The classical piano as we recognise it today was born in Padua, Italy in 1709. Like the guitar the piano has evolved over time and can be linked as far back as the 14th century with the introduction of the ‘dulcimer’ to Europe. Early stringed instruments with a keyboard such as the ‘dulcimer’ and ‘clavichord’ gave way to the famous harpsichord of the 15th Century (4). It was the harpsichord which inspired Bartolomeo di Francesco Cristofori to create the modern day piano we all know and love. Fast forward over 250 years and the introduction of the digital piano became a huge influence in the electro-music scene of the 1980s. Prior to this new age of electro-pop famous pianists such as Duke Ellington and Ray Charles had been influencers in the emergence of the electric piano (3). Today the piano whether acoustic or digital has a wide appeal in music across the genres from classical to rock and pop.
Many experts who teach music say that learning the piano is a great starting point for anyone who expresses an interest in music. This is because the piano can teach about tempo, musicality (reading music) and rhythm. It therefore forms a solid foundation for learning.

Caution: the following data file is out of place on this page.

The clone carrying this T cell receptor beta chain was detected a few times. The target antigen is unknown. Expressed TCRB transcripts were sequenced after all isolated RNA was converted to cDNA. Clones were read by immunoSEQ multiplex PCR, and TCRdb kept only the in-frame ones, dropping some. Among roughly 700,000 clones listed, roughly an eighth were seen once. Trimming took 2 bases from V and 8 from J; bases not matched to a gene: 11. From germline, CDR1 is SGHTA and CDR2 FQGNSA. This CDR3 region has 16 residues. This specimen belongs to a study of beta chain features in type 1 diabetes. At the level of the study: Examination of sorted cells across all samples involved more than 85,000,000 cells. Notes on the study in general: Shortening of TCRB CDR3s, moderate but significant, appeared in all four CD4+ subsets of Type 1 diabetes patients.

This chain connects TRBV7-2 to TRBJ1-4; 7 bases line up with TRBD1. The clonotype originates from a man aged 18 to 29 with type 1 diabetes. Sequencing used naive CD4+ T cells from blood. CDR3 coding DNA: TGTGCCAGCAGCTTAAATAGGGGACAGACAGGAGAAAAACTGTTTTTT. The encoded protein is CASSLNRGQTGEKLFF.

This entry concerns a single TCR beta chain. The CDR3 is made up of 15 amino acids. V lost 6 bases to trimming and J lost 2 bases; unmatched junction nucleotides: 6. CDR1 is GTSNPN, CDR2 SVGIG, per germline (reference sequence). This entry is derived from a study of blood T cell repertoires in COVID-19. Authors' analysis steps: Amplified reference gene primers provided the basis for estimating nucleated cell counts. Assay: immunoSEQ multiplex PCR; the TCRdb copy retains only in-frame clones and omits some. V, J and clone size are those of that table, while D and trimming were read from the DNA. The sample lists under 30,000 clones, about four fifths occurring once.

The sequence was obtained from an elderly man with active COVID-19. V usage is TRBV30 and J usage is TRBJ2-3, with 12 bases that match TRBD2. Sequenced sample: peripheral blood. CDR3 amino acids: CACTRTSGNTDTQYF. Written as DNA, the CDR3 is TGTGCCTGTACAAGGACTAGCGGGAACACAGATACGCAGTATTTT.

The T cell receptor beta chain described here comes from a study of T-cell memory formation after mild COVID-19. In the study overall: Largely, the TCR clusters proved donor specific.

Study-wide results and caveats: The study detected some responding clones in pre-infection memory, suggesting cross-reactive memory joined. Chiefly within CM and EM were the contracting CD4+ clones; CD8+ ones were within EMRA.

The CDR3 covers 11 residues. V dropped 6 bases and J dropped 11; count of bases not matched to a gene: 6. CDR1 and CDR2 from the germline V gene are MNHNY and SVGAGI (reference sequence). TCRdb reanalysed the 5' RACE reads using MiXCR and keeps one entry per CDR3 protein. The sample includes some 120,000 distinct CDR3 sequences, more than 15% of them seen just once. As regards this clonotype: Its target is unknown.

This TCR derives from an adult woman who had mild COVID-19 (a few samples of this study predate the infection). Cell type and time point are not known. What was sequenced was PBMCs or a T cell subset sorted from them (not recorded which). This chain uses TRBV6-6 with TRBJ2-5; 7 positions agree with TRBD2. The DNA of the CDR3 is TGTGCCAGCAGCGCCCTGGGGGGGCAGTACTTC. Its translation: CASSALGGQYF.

On the other hand the guitar is a great instrument for kids to learn as it is easy to get quick results. Children can get to grips with an easy song quite quickly and get creating and playing music faster. Let’s face it - you can take a guitar almost anywhere! It is a real sociable instrument which is perfect for playing along with a group.
Both the guitar and piano have a fascinating history and a wide appeal for children of all ages. They might even find it tricky to decide one instrument over the other! What are the other benefits of music lessons for children. We look at the skills your child can develop when learning to play an instrument, along with all the kit you will need and top tips for consideration for guitar lessons or piano tuition.
Music Instruction - The Benefits:
Music for Maths
Learning an instrument can help with other academic skills, particularly maths. According to Parents.com ‘by understanding beat, rhythm and scales, children are learning to divide, create fractions, and recognise patterns (5).
Brain booster - for kids of ALL ages!